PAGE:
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Third Annual Texas Reuse Contest Winners Announced

Wed, February 03, 2021 4:21 PM | Tamara Kowalski

The STAR Reuse Council is proud to announce the winners of the Third Annual Texas Reuse Contest

Congratulations to all of this year's winners and thank you to all who submitted their reuse projects! This year's contest sought the best reuse projects done in 2020. There were two categories open to individuals and businesses:

  • Best Construction and Remodeling Project of 2020
  • Best Art, Fashion and Furniture Project of 2020

The First Place winner for each category will receive 2 free passes to the 2021 Texas Reuse Tour (dates and locations TBD), a Certificate of Achievement, and, of course, bragging rights!

Second Place winners receive Certificates of Achievement (and also bragging rights!).

And the winners are:

Best Art, Fashion and Furniture Project

First Place: re:3D, Reclaimed Materials & 3D Printing from Trash


"For this particular project, we wanted to take excess materials and combine them with 3D prints made from trash to create new objects. We joined forces with a local reuse store to create chairs, benches, tables, and vases. The reuse store provided reclaimed 2 x 2 lumber, reclaimed wood slabs, and reclaimed glass which we designed around. All of the objects in the images were either printed with reclaimed water bottles, or scrap prints, and the wood and glass are all reclaimed materials provided by the reuse store. All of the pieces were then sold at a silent auction for 1 month at the reuse store.

"We are currently designing objects for round 2 of this successful model. With 3D printing we can quickly adapt to whatever excess material we have and design new objects to print from trash."

Second Place (tie): 

Calder Kamin, Marigold Mongrel & Ultra Violet Vixen

– Foam, cardboard, plastic caps, koozies, plastic bags and rubbish (See more of her works at


"Nature never wastes. That's why I reuse! I am a creative reuse artist in Austin, TX and a board member at Austin Creative Reuse."

Nicole Wayman, From a Tree House to Furniture


"Ten years ago, my father, partner and I build a treehouse in our backyard for our then 6- and 4-year olds. After many years of use (hiding, reading, spying) we decided it was time to take it down (we have a small 50x130' lot). Covid hit and we were spending a lot more time at home. We needed some better furniture in our backyard. My now 14 year old and I had the idea to transform the treehouse into outdoor furniture! (It sounded so easy in our heads :) We found a design online and solicited help from my partner. We disassembled the treehouse into raw material (2x2s, 2x4s, 1x6s, 2x6s) and inventoried the wood. We quickly learned that we had to modify the design to suit the materials we salvaged. That took some creativity! After 8 days (2 weekends for full time working parents and online schooling teenagers), we finished two chairs and a table. We were able to reuse the wood screws that we saved during disassembly and found the left over seal and stain from the original project. We were so pleased with the project, I convinced the family to make two more chairs and another table! We slightly modified the design again to remove a little weight on the second set of chairs. Our only investment was our time, hard work and new cushions. Our neighbors were so inspired by our project, they took the leftovers from the treehouse-turned-furniture and made a workbench with custom horizontal storage for stained glass art projects. The very few leftovers from all of this were quickly scooped up by neighbors in response to a Next Door post (free)! Today, we use the chairs and tables every weekend. We enjoy breakfast, backyard movies and backyard social distancing in our new furniture! In addition to having unique furniture we can be proud of, we've taught our kids the value of hard work and importance of creativity!"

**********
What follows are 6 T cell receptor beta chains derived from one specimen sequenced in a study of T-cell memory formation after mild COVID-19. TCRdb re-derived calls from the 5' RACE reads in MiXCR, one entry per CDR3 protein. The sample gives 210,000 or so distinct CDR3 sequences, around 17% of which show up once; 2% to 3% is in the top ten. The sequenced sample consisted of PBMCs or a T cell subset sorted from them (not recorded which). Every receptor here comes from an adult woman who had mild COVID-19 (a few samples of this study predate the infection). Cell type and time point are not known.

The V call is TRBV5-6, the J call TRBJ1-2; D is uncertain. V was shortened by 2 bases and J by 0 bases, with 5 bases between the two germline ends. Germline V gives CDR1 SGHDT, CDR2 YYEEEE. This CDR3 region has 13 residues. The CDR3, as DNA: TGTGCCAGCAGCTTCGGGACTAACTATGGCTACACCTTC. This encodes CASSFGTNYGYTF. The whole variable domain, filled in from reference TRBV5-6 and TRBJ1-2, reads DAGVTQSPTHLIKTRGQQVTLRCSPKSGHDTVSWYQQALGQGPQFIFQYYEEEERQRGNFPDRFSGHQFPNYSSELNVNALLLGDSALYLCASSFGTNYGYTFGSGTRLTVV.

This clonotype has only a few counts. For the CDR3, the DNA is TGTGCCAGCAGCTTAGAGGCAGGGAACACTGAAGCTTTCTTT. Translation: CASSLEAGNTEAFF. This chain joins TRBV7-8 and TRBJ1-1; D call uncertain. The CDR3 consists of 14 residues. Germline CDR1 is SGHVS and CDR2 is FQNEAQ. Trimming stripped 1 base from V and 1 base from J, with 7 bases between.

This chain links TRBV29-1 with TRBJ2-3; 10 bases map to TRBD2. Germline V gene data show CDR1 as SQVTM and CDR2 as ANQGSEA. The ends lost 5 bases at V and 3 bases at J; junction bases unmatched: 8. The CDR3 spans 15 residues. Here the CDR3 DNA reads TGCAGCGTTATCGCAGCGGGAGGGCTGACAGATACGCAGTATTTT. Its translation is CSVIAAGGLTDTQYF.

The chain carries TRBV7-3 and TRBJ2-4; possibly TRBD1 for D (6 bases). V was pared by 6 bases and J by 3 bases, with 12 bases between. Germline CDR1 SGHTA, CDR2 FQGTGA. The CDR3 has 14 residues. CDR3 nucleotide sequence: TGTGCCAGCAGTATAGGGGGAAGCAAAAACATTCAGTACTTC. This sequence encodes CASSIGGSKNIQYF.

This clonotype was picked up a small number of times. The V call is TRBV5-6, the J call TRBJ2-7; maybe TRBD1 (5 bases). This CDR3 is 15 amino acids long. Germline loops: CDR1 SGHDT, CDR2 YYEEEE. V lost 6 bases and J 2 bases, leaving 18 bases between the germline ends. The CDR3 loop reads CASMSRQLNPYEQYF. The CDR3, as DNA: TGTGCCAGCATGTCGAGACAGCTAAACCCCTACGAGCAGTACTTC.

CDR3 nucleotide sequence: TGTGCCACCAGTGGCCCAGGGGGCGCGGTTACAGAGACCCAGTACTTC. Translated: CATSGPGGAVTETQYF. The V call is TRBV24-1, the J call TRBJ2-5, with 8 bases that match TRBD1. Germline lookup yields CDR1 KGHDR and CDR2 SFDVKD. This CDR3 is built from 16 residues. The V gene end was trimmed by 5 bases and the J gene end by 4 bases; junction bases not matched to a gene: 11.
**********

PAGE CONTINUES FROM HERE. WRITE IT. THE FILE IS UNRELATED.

Best Construction and Remodeling Project

First Place: Martha Stockton, A Backyard Screen Room


"I built an 8'x8'x8' screen shelter in my backyard using:

  • wood salvaged from my old cedar fence
  • a metal frame salvaged from a broken tent
  • a painter's canvas tarp (new)
  • 4x4 posts and 2x4 bracing
  • screening

"I've been wanting a screen porch for years, but didn't want to pay for an expensive addition. My fence was old and falling down, so I removed the fence material, cut off the rotten ends, and used the roughly 4' pieces to construct a series of screened frames. I then mounted these frames to a structure of pressure-treated wood. For the roof, I repurposed the roof frame from a broken tent structure, strapped it to the frame, then attached a painter's canvas drop cloth. The door is two screen curtains I once ordered for a pair of French doors onto my patio. Because I designed it in small pieces, I was able to construct it myself (I did get some help from a friend who cut about half of the wood). I'm really pleased with the result—a small screen room in the shade of several trees in my backyard. I enjoy reading and eating out there, a pleasant retreat!

See all of the winning entries' photos in our Facebook photo album.

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